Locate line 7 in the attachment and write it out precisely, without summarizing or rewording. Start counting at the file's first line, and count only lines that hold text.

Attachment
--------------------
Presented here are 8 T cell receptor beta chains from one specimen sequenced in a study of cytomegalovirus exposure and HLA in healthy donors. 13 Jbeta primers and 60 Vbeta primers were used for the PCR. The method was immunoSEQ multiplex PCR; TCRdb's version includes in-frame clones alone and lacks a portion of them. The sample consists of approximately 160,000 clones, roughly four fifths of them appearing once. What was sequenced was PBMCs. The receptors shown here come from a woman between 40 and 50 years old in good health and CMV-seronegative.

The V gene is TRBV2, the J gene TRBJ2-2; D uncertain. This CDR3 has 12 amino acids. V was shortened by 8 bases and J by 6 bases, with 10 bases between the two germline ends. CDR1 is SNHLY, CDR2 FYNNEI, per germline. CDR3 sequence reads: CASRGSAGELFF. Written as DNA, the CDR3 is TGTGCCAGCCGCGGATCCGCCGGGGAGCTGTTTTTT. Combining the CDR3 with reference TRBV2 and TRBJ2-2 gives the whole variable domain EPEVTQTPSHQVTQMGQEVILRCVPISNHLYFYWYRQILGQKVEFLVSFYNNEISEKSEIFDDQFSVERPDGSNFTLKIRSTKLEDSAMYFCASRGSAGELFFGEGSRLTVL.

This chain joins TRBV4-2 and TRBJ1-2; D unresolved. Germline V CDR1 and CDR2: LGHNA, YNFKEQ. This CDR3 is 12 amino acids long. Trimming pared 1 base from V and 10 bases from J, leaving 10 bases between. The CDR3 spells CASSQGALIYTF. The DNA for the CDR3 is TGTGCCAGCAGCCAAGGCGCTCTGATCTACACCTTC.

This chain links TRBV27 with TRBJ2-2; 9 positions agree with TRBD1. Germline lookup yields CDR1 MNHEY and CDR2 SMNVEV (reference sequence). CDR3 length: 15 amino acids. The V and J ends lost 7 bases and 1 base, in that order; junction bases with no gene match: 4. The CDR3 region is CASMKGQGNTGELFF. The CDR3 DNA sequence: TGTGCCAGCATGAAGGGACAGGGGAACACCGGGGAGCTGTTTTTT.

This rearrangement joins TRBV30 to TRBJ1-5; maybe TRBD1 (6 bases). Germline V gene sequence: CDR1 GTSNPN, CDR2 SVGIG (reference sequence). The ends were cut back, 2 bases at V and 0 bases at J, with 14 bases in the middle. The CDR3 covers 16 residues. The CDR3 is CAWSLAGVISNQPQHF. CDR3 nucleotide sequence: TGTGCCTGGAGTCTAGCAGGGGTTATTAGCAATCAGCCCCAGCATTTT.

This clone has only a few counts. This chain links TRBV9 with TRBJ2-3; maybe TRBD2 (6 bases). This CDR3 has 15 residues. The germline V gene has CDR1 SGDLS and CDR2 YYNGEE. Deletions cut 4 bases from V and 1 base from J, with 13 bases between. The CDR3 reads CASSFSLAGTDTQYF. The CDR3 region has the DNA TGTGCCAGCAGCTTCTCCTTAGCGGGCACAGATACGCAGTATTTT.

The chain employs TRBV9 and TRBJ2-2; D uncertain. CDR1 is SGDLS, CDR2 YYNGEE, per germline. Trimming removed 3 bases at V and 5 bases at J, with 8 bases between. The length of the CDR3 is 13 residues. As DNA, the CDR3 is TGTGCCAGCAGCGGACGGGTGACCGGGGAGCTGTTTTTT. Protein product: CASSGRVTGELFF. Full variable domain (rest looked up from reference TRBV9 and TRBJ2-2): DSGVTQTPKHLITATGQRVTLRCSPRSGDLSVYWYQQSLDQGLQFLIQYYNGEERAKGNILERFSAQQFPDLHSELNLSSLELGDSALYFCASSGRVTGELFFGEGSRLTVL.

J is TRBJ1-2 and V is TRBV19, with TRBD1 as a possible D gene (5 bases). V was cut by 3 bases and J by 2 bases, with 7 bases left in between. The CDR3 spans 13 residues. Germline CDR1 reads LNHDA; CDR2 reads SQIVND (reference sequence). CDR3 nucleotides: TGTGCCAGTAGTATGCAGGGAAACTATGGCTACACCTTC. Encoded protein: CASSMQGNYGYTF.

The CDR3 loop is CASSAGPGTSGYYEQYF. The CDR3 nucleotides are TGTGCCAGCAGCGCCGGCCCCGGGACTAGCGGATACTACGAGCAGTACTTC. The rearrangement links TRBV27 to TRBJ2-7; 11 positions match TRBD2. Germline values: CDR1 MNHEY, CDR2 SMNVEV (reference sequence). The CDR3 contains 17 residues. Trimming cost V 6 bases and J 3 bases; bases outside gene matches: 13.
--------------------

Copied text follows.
The chain employs TRBV9 and TRBJ2-2; D uncertain. CDR1 is SGDLS, CDR2 YYNGEE, per germline. Trimming removed 3 bases at V and 5 bases at J, with 8 bases between. The length of the CDR3 is 13 residues. As DNA, the CDR3 is TGTGCCAGCAGCGGACGGGTGACCGGGGAGCTGTTTTTT. Protein product: CASSGRVTGELFF. Full variable domain (rest looked up from reference TRBV9 and TRBJ2-2): DSGVTQTPKHLITATGQRVTLRCSPRSGDLSVYWYQQSLDQGLQFLIQYYNGEERAKGNILERFSAQQFPDLHSELNLSSLELGDSALYFCASSGRVTGELFFGEGSRLTVL.